An intervertebral disc, or discus intervertebralis, is a structure consisting of fibrocartilage located between the vertebrae, the bones of the vertebral column, or spine. The intervertebral discs serve to hold the vertebrae together, cushion the spine, and allow for spinal movement. Each intervertebral disc forms a cartilaginous joint.
There are two main parts to the intervertebral disc, the outer annulus fibrosus and the inner nucleus pulposus. The nucleus pulposus consists of loose collagen fibers within a mucoprotein gel, making for a flexible consistency. The jelly-like consistency of the nucleus pulposus provides shock absorption and flexibility to the spine. The annulus fibrosus consists of layers of fibrocartilage, and provides protection and shape to the intervertebral discs.
There are a total of 23 intervertebral discs in the human spine. With the exception of the joint between the first two bones of the spinal column, the atlas and the axis, each of the bones in the spinal column is separated by a vertebral disc. The joint between the atlas and the axis allows for a different type of movement than the other vertebral joints, namely, the swiveling movement of the neck. The atlas is a ring shaped bone that circles the conical axis.
There are a number of medical problems that can affect the vertebral discs. A prolapsed disc, also called a spinal disc herniation or a slipped disc, is a medical condition in which the nucleus pulposus is forced out of the center of the intervertebral disc through a tear in the annulus fibrosus. A prolapsed disc can lead to pain, numbness or tingling similar to that of a limb that has "fallen asleep," muscular weakness, paralysis, or damaged reflexes. However, depending upon the location of the prolapsed disc, there may be no symptoms at all.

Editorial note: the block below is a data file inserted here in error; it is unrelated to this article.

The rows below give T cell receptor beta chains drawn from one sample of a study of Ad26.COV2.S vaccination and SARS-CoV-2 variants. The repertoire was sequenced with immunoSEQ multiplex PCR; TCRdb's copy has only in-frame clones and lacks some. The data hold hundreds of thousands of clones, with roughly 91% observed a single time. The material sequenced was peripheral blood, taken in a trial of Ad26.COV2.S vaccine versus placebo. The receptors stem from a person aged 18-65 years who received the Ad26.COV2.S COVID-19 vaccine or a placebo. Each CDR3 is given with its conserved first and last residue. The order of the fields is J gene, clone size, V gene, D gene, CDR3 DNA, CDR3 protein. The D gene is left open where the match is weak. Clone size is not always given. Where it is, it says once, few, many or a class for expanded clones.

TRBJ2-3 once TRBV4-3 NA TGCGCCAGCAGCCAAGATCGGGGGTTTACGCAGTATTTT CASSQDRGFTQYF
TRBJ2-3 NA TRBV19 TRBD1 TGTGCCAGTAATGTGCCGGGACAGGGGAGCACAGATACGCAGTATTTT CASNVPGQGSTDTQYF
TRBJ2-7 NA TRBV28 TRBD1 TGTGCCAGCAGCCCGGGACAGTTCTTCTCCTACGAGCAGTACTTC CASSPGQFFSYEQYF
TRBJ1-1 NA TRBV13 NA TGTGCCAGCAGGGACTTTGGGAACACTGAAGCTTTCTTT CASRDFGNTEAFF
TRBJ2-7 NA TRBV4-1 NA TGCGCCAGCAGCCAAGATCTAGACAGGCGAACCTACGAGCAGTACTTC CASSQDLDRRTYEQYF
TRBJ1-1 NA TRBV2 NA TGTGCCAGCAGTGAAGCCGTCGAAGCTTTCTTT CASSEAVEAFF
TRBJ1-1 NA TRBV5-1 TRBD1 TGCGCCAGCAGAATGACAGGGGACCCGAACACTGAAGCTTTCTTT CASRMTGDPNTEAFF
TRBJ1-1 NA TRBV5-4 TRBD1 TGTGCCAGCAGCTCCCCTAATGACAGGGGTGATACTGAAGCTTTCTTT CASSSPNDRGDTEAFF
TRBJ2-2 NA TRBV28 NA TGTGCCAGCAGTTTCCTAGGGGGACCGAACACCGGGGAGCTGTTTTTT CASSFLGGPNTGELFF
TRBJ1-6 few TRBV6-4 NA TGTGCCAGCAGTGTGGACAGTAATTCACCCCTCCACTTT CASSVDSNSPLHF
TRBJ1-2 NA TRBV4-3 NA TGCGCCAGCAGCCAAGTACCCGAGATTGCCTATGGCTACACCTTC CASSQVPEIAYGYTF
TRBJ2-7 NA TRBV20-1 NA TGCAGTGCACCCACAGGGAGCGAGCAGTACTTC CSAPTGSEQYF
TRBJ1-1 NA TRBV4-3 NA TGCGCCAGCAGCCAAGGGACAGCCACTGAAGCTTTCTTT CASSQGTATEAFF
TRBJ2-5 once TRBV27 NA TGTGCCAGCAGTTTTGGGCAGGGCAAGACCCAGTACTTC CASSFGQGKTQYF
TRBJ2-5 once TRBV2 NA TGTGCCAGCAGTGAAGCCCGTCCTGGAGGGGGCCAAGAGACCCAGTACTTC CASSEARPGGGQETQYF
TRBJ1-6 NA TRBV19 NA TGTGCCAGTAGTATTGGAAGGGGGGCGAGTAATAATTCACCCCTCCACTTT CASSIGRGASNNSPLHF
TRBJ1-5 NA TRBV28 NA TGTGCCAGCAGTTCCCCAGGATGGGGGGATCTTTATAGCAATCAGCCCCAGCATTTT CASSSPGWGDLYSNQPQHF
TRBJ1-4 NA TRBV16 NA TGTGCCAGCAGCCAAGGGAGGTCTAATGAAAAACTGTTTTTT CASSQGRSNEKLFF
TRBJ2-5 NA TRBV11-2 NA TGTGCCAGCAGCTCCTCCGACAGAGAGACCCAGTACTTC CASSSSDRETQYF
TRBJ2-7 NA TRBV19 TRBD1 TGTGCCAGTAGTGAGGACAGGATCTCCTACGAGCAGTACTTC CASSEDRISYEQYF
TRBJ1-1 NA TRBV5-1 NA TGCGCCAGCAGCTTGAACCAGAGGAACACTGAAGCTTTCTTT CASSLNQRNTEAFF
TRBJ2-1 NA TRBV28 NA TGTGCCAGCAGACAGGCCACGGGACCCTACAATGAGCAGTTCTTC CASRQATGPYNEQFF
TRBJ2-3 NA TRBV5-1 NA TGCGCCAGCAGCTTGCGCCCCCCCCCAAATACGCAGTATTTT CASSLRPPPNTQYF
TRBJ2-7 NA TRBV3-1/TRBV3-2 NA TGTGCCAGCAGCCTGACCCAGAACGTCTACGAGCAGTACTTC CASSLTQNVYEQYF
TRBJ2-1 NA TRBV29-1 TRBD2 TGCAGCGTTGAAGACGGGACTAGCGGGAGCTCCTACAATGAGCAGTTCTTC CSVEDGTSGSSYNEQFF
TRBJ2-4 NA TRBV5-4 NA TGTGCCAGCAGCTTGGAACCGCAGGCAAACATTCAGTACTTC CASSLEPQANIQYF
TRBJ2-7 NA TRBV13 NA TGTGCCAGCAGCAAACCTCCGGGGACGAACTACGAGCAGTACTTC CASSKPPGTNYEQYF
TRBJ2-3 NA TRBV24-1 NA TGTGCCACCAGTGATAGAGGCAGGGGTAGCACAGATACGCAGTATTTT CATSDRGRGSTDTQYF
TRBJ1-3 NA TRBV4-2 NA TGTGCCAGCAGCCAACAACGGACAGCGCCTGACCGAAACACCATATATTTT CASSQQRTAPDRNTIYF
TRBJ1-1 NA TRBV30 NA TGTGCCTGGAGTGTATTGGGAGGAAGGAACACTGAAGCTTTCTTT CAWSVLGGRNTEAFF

Prolapsed discs often heal on their own, though in severe cases, surgery may be required to repair the intervertebral disc. Surgery is typically a last resort. Spinal disc herniation can be treated more conservatively with anti-inflammatory pain medication or steroids, physical therapy, and lifestyle modification such as weight loss and quitting smoking.
Another medical condition affecting the intervertebral discs is degenerative disc disease (DDD), in which the nucleus pulposus dehydrates as one ages. Intervertebral disc dehydration is a normal part of the aging process, and only some people experience adverse symptoms associated with it. Such symptoms can include pain, tingling, weakness, and impaired movement. Degenerative disc disease may be treated with physical therapy, chiropractic, pain medication, or, in severe cases, surgical intervention.